Stone Free - O2 Arena
19th June 2016 (with Gina Franchetti and Jim Knipe)
I’d not previously been to the O2 to see a band but I had visited the Dome (as was) at the start of the millennium and witnessed The Story of Ovo, The Millennium Show with music written by Peter Gabriel. The first Stone Free Festival, a successor to the High Voltage Festival, was held over two days, only one of which was devoted to prog, but the chance to see Rick Wakeman performing The Myths and Legends of King Arthur and the Knights of the Round Table in its entirety for the first time since 1975, seemed too important to miss.
The evening began with Wish You Were Here Symphonic, performed by the London Orion Orchestra. Not knowing how this might work out, I was surprised to find that I really enjoyed the performance. I liked the way that Shine on You Crazy Diamond began with tuned percussion, mimicking Rick Wright’s barely perceptible twinkling, descending arpeggio, but this piece proved to be structurally suited to orchestration and sensibly eschewed vocals, unlike the Orion Orchestra album version which features Alice Cooper. I don’t know if it’s a feature of orchestrated rock music in general or part of the transposition process, but I was reminded of passages on Sgt Pepper’s and Days of Future Passed, with the key changes providing some nice drama. The orchestra was augmented by guitars and featured vocals on Welcome to the Machine, Have a Cigar and the title track, which didn’t convert so well to the orchestral format. The performance was concluded with a triumphant, truncated, vocal-less version of Eclipse. The inclusion of the orchestra in the programme was perfectly apt, providing an alternative way for fans to experience a well-known album in a very different way, exposing subtle nuances that may have been buried in the layers of the 1975 release. I’m not entirely sure that it would have been appropriate for classical music aficionados and it’s certainly not the first orchestral adaptation of a progressive rock album but it demonstrated that it’s not unreasonable to turn symphonic prog into symphony orchestra music.
Introduced by Jerry Ewing as one of the best prog guitarists, I thought the running order of the acts was somewhat awry with Steve Hackett appearing next as part of the Acolyte to Wolflight tour. Hackett is an artist that I’ve seen on a number of occasions the last few times I’d seen him were solely devoted to Genesis material. After a technical glitch, he opened with Every Day, which is archetypal melodic Hackett. The acoustic Loving Sea from his latest release Wolflight came next, followed by the undiluted dark, brooding and complex prog of A Tower Struck Down and Shadow of the Hierophant. Nad Sylvan then came on stage for three Genesis tracks to finish the rather short but excellent set: Dance on a Volcano; The Lamb Lies Down on Broadway and Firth of Fifth. Hackett’s band is well versed in this material and it shows, with a performance enhanced by Sylvan’s theatrics and some dramatic smoke and lighting. Hackett’s initial trouble with no signal, the malfunction of his tuning pedal and Nick Beggs’ signal problems when he switched to a double neck guitar could all have been minor mishaps from a gig in the 70s, overcome by the power of the music and I’d have preferred his set to last longer than that allotted for Marillion, who were on stage next. I’d only previously seen Marillion in snatches at 2010’s High Voltage Festival and I don’t remember any of the material aired that day, so Jerry Ewing describing the band as ‘prog rock royalty’ seemed pretty strange, though I was looking forward to witnessing a decent performance. Sadly, the show was spoiled by a poor, distorted sound where Steve Hogarth’s vocals came across as shouty. I’d really like to like the post-1987 material as it’s obvious their stance on social and political issues is on the same half of the spectrum as mine, but somehow the music just doesn’t work for me. Consequently, the only part I enjoyed was the inclusion of the Fish-era neo-prog medley Kayleigh/Lavender/Bitter Suite/Heart of Lothian.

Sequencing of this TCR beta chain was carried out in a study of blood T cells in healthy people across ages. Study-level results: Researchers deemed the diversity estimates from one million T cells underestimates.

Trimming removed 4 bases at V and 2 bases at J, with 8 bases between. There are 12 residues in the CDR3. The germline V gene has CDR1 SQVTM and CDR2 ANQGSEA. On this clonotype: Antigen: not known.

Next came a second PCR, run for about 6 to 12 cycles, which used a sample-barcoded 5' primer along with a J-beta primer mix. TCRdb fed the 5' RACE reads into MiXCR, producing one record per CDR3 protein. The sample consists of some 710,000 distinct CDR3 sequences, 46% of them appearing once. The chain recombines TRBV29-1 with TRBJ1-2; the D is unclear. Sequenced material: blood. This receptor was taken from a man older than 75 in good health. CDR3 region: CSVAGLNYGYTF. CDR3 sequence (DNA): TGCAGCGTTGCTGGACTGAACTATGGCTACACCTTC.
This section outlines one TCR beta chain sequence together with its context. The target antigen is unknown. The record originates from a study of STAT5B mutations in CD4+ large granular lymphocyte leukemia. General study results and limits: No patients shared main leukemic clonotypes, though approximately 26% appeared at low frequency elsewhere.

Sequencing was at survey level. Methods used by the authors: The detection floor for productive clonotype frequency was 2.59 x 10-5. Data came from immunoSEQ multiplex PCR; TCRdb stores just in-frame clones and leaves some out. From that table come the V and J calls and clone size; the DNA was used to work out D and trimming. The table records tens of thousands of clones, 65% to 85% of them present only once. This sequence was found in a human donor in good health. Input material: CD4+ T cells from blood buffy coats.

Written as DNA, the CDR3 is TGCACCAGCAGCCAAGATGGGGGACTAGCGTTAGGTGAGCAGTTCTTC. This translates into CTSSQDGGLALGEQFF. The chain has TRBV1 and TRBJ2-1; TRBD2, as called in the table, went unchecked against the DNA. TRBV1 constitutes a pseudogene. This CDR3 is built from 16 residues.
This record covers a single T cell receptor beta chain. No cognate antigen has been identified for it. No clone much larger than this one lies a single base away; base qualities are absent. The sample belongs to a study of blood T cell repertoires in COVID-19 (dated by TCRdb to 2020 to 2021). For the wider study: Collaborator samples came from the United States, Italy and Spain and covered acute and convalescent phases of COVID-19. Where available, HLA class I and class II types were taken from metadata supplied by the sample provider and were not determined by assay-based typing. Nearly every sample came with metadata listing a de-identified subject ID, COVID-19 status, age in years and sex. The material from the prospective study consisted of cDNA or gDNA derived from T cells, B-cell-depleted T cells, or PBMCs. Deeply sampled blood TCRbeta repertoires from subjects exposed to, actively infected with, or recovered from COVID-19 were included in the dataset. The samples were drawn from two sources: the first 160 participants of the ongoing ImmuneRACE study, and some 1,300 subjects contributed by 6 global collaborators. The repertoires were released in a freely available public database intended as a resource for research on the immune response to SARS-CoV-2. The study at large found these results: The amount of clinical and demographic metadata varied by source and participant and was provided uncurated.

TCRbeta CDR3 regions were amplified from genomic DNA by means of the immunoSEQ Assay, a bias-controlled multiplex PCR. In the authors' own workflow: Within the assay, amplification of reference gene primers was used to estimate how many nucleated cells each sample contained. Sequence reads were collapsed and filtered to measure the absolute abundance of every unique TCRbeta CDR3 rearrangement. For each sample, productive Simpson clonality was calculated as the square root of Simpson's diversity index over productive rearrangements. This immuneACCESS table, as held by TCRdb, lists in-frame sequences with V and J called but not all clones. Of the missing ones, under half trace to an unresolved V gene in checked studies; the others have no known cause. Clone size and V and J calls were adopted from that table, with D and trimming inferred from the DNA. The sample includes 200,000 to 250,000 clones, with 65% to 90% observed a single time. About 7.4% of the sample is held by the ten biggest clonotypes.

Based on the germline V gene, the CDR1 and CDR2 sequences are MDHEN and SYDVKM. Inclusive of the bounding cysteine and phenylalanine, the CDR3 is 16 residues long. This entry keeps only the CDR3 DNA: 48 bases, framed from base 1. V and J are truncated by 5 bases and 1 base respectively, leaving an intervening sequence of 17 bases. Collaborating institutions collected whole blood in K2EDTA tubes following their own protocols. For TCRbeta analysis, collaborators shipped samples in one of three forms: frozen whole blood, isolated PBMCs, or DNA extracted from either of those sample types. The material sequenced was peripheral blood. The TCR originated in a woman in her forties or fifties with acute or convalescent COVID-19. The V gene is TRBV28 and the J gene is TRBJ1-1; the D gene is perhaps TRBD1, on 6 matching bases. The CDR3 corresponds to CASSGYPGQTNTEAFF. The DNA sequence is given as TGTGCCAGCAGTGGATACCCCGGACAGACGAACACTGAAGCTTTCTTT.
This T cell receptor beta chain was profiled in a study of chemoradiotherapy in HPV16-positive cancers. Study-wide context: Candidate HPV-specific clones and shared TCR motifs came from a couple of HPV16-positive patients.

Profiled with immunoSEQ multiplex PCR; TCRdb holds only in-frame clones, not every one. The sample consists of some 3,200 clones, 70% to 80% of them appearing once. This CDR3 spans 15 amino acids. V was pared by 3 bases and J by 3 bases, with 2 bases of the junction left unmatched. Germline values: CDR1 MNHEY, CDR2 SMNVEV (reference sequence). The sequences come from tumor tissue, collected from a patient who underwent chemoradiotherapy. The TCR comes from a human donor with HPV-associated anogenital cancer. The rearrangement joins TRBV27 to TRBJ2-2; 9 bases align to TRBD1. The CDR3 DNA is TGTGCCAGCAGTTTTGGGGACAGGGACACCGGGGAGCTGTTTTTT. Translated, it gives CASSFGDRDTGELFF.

I’ve seen Rick Wakeman on a number of occasions, the first in Leeds in 1976 when he was promoting No Earthly Connection and the most recent performing the entire, reworked Journey to the Centre of the Earth at the Royal Albert Hall in 2014. There were a number of parallels between the Journey show and this one, with Stone Free seemingly created for this particular extended Arthurian epic. The additional music on Myths and Legends fitted nicely with the 1975 release but the lyrics appear to have been specifically written for Hayley Sanderson who I’ve previously suggested doesn’t have a voice suited to rock, although she’d be fine in a lead role in some West End theatre.
Sporting a green and silver cape and permanently ensconced behind his keyboard rig until coming down to take a bow at the conclusion of the performance, Wakeman played some awesome Moog parts, leaving narrative interventions to Ian Lavender, seated front left on the stage. I liked Wakeman’s orchestration, the choir and additional keyboards provided by Oliver Wakeman but the performance ended after The Last Battle without an encore, leaving the crowd a bit bemused, clapping politely but not enthusiastically for a couple of minutes before the house lights went up, creating an odd end to the evening.
I know Hackett always gives a great performance and the symphonic Wish You Were Here is worth catching so overall the gig was enjoyable, but my doubts about Marillion mean I’m going to have to work on Brave, Marbles and Sounds That Can’t Be Made, and although Rick Wakeman was one of my earliest musical heroes, I’ve got a creeping ambivalence towards his solo epics, epitomised by the addition of vocals to Merlin the Magician which spoiled the track for me.